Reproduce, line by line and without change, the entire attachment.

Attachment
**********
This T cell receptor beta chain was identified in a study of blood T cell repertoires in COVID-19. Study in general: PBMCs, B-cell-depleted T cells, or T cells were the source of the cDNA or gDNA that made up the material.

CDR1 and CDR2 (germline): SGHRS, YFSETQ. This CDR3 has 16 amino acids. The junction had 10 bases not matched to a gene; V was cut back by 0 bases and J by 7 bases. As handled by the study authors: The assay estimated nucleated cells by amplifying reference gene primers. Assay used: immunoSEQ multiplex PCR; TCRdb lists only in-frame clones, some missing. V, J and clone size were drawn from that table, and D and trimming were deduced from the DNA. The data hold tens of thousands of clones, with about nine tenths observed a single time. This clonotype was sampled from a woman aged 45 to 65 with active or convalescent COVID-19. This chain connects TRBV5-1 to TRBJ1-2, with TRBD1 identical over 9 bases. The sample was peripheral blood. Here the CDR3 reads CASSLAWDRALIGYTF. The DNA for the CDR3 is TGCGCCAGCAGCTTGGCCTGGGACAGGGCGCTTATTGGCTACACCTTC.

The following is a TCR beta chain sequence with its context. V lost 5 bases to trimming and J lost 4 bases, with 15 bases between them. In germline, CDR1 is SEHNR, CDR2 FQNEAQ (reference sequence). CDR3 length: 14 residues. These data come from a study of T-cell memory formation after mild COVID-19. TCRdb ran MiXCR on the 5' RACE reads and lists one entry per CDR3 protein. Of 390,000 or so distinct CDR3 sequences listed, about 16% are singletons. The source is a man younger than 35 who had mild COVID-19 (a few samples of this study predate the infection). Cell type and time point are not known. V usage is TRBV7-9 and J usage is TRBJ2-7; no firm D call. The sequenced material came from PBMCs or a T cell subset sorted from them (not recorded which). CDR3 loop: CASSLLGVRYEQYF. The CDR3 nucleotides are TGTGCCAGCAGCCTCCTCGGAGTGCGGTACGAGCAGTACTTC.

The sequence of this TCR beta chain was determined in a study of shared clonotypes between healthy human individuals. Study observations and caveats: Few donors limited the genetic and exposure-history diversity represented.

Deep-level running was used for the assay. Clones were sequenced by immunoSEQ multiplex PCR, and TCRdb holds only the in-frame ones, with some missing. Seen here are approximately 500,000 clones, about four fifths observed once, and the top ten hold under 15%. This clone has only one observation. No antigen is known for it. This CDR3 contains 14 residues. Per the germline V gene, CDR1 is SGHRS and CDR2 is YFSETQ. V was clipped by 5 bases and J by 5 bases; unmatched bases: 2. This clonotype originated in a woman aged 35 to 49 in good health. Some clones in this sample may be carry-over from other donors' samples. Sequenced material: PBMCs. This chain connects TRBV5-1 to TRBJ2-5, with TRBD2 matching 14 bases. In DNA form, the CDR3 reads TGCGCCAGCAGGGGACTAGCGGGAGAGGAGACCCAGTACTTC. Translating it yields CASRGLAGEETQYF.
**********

This T cell receptor beta chain was identified in a study of blood T cell repertoires in COVID-19. Study in general: PBMCs, B-cell-depleted T cells, or T cells were the source of the cDNA or gDNA that made up the material.

CDR1 and CDR2 (germline): SGHRS, YFSETQ. This CDR3 has 16 amino acids. The junction had 10 bases not matched to a gene; V was cut back by 0 bases and J by 7 bases. As handled by the study authors: The assay estimated nucleated cells by amplifying reference gene primers. Assay used: immunoSEQ multiplex PCR; TCRdb lists only in-frame clones, some missing. V, J and clone size were drawn from that table, and D and trimming were deduced from the DNA. The data hold tens of thousands of clones, with about nine tenths observed a single time. This clonotype was sampled from a woman aged 45 to 65 with active or convalescent COVID-19. This chain connects TRBV5-1 to TRBJ1-2, with TRBD1 identical over 9 bases. The sample was peripheral blood. Here the CDR3 reads CASSLAWDRALIGYTF. The DNA for the CDR3 is TGCGCCAGCAGCTTGGCCTGGGACAGGGCGCTTATTGGCTACACCTTC.

The following is a TCR beta chain sequence with its context. V lost 5 bases to trimming and J lost 4 bases, with 15 bases between them. In germline, CDR1 is SEHNR, CDR2 FQNEAQ (reference sequence). CDR3 length: 14 residues. These data come from a study of T-cell memory formation after mild COVID-19. TCRdb ran MiXCR on the 5' RACE reads and lists one entry per CDR3 protein. Of 390,000 or so distinct CDR3 sequences listed, about 16% are singletons. The source is a man younger than 35 who had mild COVID-19 (a few samples of this study predate the infection). Cell type and time point are not known. V usage is TRBV7-9 and J usage is TRBJ2-7; no firm D call. The sequenced material came from PBMCs or a T cell subset sorted from them (not recorded which). CDR3 loop: CASSLLGVRYEQYF. The CDR3 nucleotides are TGTGCCAGCAGCCTCCTCGGAGTGCGGTACGAGCAGTACTTC.

The sequence of this TCR beta chain was determined in a study of shared clonotypes between healthy human individuals. Study observations and caveats: Few donors limited the genetic and exposure-history diversity represented.

Deep-level running was used for the assay. Clones were sequenced by immunoSEQ multiplex PCR, and TCRdb holds only the in-frame ones, with some missing. Seen here are approximately 500,000 clones, about four fifths observed once, and the top ten hold under 15%. This clone has only one observation. No antigen is known for it. This CDR3 contains 14 residues. Per the germline V gene, CDR1 is SGHRS and CDR2 is YFSETQ. V was clipped by 5 bases and J by 5 bases; unmatched bases: 2. This clonotype originated in a woman aged 35 to 49 in good health. Some clones in this sample may be carry-over from other donors' samples. Sequenced material: PBMCs. This chain connects TRBV5-1 to TRBJ2-5, with TRBD2 matching 14 bases. In DNA form, the CDR3 reads TGCGCCAGCAGGGGACTAGCGGGAGAGGAGACCCAGTACTTC. Translating it yields CASRGLAGEETQYF.